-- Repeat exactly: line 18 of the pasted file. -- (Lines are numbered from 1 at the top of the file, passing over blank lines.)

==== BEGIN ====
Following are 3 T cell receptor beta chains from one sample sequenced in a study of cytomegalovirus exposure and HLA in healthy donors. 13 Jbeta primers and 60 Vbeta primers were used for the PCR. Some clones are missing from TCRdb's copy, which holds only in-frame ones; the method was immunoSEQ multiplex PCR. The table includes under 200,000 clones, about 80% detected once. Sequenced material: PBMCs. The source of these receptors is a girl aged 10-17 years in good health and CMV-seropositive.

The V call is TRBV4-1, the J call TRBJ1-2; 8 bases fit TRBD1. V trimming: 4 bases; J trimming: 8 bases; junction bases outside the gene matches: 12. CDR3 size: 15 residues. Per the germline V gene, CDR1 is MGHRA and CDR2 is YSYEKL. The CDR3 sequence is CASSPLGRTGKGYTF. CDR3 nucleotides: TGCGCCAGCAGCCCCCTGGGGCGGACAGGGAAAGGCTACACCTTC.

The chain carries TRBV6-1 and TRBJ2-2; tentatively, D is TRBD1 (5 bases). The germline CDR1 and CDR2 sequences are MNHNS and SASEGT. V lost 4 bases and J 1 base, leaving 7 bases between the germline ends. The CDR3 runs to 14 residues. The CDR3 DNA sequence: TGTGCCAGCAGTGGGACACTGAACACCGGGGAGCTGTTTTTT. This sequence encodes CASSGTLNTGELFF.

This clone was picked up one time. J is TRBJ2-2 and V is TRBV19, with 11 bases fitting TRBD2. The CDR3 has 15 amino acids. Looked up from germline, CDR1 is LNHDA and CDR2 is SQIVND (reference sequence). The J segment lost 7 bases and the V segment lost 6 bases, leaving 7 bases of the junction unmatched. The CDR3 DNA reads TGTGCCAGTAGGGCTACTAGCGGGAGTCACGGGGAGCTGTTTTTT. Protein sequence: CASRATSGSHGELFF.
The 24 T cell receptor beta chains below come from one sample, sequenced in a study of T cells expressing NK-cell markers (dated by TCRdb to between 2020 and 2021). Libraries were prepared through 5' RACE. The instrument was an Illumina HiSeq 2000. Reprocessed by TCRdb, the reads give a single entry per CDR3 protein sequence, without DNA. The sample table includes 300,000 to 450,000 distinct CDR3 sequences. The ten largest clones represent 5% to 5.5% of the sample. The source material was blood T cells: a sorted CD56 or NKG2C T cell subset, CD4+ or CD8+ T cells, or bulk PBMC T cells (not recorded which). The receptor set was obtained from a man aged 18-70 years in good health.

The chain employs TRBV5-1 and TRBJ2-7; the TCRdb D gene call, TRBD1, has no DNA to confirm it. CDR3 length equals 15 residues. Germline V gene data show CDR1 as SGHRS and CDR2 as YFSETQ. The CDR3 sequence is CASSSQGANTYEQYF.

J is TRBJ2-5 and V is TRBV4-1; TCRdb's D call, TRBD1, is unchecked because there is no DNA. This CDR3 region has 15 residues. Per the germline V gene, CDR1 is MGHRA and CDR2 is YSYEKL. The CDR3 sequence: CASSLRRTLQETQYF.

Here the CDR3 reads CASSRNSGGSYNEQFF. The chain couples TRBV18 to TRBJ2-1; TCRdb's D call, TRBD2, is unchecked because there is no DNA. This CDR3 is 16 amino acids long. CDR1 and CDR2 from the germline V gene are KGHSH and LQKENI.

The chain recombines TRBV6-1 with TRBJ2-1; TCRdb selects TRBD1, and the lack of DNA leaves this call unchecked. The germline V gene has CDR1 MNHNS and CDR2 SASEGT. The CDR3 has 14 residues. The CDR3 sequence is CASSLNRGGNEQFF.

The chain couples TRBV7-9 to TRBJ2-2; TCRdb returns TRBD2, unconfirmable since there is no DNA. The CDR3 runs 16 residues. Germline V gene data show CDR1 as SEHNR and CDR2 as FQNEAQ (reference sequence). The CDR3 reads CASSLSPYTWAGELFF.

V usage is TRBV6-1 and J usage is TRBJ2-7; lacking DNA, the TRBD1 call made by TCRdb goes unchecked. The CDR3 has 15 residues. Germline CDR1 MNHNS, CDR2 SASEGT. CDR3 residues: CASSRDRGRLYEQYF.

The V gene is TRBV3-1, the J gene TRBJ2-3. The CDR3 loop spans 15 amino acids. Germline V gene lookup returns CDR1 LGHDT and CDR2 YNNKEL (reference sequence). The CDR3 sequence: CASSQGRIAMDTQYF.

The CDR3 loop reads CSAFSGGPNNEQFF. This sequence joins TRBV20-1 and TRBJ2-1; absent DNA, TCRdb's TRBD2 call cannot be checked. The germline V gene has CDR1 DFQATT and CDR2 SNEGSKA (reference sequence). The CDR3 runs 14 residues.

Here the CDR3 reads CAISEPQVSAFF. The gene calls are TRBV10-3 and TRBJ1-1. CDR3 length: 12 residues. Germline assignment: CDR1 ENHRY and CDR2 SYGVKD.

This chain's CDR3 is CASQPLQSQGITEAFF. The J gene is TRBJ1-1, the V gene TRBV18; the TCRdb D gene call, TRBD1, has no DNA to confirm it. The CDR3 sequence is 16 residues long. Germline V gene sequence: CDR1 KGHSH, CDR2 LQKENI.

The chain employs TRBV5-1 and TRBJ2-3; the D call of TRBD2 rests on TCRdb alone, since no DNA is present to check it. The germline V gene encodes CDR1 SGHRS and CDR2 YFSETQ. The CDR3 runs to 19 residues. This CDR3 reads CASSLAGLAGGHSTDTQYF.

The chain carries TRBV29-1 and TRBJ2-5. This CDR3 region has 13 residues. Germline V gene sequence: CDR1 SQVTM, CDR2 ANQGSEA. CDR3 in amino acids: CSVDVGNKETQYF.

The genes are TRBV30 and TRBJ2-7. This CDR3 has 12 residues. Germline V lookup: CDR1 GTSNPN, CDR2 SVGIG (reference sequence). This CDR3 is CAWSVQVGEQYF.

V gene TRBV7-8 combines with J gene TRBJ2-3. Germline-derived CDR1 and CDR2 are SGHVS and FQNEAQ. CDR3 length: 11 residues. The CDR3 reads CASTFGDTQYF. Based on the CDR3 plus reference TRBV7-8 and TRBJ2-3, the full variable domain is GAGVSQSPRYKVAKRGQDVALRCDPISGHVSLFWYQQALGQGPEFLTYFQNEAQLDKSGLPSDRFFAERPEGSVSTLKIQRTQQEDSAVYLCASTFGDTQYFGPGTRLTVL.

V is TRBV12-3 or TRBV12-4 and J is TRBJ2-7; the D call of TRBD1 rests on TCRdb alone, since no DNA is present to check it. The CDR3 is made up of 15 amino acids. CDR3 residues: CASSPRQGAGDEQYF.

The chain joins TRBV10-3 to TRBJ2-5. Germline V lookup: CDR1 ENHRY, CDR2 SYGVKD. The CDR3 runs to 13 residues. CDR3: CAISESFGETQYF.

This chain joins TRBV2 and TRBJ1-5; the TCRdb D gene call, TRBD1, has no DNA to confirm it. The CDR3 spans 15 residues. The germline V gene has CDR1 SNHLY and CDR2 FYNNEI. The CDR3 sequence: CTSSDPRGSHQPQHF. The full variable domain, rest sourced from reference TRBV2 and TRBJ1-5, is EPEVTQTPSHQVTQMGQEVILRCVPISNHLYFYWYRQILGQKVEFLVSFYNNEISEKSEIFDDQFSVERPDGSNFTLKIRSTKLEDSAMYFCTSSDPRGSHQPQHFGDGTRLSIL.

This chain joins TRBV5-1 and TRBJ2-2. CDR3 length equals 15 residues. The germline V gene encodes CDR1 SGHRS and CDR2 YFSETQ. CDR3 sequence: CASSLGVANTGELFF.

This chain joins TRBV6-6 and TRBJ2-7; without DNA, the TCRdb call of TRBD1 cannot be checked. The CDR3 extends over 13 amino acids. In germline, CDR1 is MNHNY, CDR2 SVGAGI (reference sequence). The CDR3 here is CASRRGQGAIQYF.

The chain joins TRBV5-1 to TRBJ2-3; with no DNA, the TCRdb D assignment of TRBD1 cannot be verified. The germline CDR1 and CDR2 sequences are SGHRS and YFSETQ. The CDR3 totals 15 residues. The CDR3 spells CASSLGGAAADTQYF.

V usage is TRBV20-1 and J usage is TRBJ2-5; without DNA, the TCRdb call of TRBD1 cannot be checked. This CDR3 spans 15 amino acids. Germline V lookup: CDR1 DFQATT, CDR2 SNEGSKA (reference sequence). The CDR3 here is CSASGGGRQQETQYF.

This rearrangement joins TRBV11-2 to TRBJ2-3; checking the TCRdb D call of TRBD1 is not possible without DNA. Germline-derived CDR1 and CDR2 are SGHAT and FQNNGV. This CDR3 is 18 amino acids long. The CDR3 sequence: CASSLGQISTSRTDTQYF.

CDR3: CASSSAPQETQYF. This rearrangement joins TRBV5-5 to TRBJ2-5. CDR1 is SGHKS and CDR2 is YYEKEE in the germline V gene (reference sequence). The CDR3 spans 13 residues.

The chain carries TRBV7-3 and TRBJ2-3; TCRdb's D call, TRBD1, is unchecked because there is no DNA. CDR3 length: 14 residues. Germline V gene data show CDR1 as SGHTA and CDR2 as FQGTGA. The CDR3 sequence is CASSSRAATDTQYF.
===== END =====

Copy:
The genes are TRBV30 and TRBJ2-7. This CDR3 has 12 residues. Germline V lookup: CDR1 GTSNPN, CDR2 SVGIG (reference sequence). This CDR3 is CAWSVQVGEQYF.